Custody, Behaviour and Trauma with Dr. Andrew Rogers – PP195

Andy Rogers
Andy Rogers

Andrew is a Chartered Consultant Clinical & Forensic Psychologist and co-director of Changing Minds UK. He has over 20 years’ experience in delivering high quality applied psychology provision across a range of settings including; Elite Sport, Business, Mental Health, Social Care and the Criminal Justice System. Andrew has a particular interest and expertise in supporting people and organisations with the implications of relational attachment, threat and trauma on human development, resilience, well-being and performance.

Andrew has provided psychological support for a number of CEO’s & high performance leaders and elite athletes and has worked with a range of sporting and performance organisations in developing client performance, resilience and emotional well-being. In addition to his work in sport and business, Andrew has extensive experience in the NHS, working within and managing services across community, residential, prison, and hospital settings with children, young adults and adults presenting with high risk and complex mental health, behavioural, developmental, and family difficulties. He provides consultancy services both in the UK and internationally in relation to complex adolescent mental health, looked after children and youth justice services.

Andrew is an Associate Fellow of the British Psychological Society (BPS) and is a Practitioner Psychologist (Clinical & Forensic) registered with the Health Professions Council (HCPC). Andrew is currently a visiting lecturer for the Institute of Psychiatry, Psychology and Neuroscience at Kings College London and Past Chair (2012-14) of the BPS DCP Faculty for Children, Young People and Families. He has presented research and clinical interests at both national and international conferences and published in a variety of books and peer-reviewed journals in relation to psychological consultation, clinical psychology and sport, and working psychologically with adolescents with high risk and complex presentations.

Is there a mental health crisis with young people or are we just more aware of what’s going on?

Andrew believes there has always been a mental health crisis in the sense that demand has always outstripped resource. He thinks it’s most helpful to consider ‘distress’ – and the level of distress in our young people.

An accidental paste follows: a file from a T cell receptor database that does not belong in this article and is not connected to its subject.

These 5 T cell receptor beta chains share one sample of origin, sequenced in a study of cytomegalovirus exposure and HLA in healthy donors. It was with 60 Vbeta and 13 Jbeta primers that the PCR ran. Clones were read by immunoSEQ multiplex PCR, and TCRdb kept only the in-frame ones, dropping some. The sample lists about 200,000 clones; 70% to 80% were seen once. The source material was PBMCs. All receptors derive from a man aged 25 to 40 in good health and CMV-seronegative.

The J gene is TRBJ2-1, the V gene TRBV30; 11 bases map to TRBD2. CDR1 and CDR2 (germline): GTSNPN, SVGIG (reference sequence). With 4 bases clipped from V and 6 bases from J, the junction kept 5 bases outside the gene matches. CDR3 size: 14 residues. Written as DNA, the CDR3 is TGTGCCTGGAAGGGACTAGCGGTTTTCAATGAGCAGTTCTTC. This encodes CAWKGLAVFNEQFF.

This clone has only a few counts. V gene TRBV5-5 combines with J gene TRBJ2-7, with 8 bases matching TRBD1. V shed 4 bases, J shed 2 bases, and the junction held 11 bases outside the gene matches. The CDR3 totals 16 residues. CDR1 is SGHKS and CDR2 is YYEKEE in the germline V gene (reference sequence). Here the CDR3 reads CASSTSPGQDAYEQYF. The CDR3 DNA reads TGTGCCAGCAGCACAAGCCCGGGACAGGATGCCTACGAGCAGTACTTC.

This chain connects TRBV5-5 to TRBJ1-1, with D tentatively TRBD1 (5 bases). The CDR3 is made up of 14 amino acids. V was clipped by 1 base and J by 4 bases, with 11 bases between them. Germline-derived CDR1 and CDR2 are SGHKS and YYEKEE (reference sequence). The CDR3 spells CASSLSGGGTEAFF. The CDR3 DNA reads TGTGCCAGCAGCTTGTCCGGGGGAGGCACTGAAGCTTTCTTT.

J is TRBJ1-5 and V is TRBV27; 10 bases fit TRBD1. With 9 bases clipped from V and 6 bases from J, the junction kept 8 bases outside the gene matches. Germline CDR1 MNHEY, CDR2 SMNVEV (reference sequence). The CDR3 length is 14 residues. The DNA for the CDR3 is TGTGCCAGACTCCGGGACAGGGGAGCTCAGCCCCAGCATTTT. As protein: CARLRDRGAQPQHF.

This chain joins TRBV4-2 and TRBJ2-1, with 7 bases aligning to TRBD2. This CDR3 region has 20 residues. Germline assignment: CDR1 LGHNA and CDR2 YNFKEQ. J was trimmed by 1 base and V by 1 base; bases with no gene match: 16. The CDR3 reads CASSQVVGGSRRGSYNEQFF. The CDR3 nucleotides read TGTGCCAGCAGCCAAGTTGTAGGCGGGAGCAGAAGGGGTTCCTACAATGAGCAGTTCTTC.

When [distress] becomes overwhelming, that becomes a mental health problem.

What we need to do is help young people with their resilience against distress and tolerate challenging emotions over time. Andrew worries that we sometimes try to get rid of everything when some level of distress, for example when experiencing bereavement, are normal. We need to provide support but not try to eradicate the ‘problem’.

Mental health is everyone’s responsibility. We shouldn’t just send a child to a psychiatrist or a psychologist – it should rather be about how we care, help and support young people to develop the emotional skills they need for the future.

However, there are a few things Andrew thinks we haven’t handled well enough yet like access to social media and therefore ’24 hour anxiety’. We are all now bombarded by images which cause anxiety and there are no longer the same places of safety for those who are bullied. These images are trauma. We need to think about how we are helping young people to cope with this kind of trauma.

How do young people cope in a young offenders’ institution – is the system broken?

Andrew believes that there are times we need to lock young people up for their own and others’ safety and security. However we need to think about how we are helping these young people through the whole intervention to improve, to be rehabilitated and to recover. If we re-create some of the chaos they experience on the outside, or we aren’t thinking about the complexity of their situations, then we can just reinforce some of their difficulties.

While the system isn’t broken, there are huge improvements which can be made. There is great practice out there but Andrew thinks this is likely to be in pockets. The bigger an establishment gets, the less resource there is and the more difficult it is for adults to build trusting relationships with children to help guide them where they need to go.

There needs to be a re-focussing of this kind of provision, Paul and Andrew agree, on education. Listen to the whole episode for their challenging views and their ideas on how we should be progressing.

Changing Minds website

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